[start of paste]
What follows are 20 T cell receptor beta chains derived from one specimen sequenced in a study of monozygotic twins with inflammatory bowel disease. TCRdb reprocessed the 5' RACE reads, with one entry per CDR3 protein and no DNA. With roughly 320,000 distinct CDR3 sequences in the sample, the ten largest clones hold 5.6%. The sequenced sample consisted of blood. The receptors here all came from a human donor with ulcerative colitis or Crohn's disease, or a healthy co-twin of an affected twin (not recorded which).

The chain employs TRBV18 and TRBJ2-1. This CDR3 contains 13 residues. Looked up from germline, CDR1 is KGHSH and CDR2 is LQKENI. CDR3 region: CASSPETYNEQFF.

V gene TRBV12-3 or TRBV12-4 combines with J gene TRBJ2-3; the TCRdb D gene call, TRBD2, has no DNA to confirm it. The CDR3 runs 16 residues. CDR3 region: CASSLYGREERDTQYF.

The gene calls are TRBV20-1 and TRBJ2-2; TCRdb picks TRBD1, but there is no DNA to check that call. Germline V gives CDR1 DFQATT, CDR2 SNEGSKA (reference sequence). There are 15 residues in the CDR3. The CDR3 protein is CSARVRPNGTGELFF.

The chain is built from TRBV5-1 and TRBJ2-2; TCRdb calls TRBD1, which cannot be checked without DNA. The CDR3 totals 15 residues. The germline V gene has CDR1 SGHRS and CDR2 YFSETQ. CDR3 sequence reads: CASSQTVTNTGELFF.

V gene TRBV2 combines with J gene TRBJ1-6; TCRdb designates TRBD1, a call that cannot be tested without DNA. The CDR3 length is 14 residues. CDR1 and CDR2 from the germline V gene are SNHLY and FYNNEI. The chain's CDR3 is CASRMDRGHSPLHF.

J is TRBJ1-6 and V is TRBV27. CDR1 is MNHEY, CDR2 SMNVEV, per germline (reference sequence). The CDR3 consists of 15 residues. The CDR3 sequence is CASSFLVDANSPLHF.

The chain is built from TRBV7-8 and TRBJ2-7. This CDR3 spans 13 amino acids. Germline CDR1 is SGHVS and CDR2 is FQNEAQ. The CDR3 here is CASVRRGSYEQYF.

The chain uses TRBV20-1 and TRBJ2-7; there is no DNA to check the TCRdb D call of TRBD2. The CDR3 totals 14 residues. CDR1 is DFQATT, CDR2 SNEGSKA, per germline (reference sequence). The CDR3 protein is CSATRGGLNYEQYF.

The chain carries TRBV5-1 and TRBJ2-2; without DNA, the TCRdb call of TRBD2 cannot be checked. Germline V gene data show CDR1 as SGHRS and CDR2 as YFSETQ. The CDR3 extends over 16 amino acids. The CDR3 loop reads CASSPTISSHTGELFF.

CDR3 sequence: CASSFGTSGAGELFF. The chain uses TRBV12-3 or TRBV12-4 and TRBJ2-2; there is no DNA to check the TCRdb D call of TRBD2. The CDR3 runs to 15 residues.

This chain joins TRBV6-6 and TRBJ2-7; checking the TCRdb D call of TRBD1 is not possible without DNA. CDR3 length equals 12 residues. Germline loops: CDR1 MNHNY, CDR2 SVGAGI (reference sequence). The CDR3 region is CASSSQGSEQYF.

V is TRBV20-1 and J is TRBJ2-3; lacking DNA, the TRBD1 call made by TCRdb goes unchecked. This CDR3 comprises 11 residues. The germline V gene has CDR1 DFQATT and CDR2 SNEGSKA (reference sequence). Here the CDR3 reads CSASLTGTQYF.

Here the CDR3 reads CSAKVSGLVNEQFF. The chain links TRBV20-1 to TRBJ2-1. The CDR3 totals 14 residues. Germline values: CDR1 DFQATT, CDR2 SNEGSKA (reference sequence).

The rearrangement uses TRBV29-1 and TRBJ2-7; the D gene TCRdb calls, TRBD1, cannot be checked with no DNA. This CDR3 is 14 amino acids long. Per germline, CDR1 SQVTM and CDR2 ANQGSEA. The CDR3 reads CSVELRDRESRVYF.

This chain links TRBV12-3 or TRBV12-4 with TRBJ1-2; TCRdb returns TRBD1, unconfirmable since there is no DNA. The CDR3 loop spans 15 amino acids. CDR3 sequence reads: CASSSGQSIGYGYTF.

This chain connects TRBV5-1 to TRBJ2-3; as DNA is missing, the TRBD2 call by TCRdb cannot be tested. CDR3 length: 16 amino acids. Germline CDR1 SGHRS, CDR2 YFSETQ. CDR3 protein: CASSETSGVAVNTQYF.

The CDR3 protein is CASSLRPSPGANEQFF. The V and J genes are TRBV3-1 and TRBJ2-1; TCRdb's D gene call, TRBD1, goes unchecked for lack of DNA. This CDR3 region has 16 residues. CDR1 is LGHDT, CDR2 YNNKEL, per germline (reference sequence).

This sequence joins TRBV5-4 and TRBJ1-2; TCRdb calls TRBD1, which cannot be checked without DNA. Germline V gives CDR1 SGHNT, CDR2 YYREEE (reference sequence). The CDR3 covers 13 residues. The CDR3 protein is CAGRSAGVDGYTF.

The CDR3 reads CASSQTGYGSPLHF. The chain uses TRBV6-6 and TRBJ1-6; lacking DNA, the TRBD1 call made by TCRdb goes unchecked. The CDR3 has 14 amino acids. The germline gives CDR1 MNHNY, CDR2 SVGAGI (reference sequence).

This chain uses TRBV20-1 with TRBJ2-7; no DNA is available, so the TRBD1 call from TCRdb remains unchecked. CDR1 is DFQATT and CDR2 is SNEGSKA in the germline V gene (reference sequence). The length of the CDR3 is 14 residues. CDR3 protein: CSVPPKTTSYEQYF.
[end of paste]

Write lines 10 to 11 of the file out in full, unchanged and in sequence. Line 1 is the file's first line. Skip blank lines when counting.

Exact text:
The chain carries TRBV5-1 and TRBJ2-2; without DNA, the TCRdb call of TRBD2 cannot be checked. Germline V gene data show CDR1 as SGHRS and CDR2 as YFSETQ. The CDR3 extends over 16 amino acids. The CDR3 loop reads CASSPTISSHTGELFF.

CDR3 sequence: CASSFGTSGAGELFF. The chain uses TRBV12-3 or TRBV12-4 and TRBJ2-2; there is no DNA to check the TCRdb D call of TRBD2. The CDR3 runs to 15 residues.